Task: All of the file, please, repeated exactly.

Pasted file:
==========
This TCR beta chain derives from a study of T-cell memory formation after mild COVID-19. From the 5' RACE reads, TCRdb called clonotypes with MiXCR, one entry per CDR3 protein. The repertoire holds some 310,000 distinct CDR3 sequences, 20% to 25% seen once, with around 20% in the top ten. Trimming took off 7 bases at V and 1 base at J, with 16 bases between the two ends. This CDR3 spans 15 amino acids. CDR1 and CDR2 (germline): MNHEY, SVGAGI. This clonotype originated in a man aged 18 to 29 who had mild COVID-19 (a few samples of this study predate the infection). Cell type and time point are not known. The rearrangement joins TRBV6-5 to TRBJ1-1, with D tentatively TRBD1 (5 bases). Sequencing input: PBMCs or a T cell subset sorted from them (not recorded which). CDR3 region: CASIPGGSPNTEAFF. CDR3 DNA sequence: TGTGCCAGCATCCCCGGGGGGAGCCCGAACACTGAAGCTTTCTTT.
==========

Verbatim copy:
This TCR beta chain derives from a study of T-cell memory formation after mild COVID-19. From the 5' RACE reads, TCRdb called clonotypes with MiXCR, one entry per CDR3 protein. The repertoire holds some 310,000 distinct CDR3 sequences, 20% to 25% seen once, with around 20% in the top ten. Trimming took off 7 bases at V and 1 base at J, with 16 bases between the two ends. This CDR3 spans 15 amino acids. CDR1 and CDR2 (germline): MNHEY, SVGAGI. This clonotype originated in a man aged 18 to 29 who had mild COVID-19 (a few samples of this study predate the infection). Cell type and time point are not known. The rearrangement joins TRBV6-5 to TRBJ1-1, with D tentatively TRBD1 (5 bases). Sequencing input: PBMCs or a T cell subset sorted from them (not recorded which). CDR3 region: CASIPGGSPNTEAFF. CDR3 DNA sequence: TGTGCCAGCATCCCCGGGGGGAGCCCGAACACTGAAGCTTTCTTT.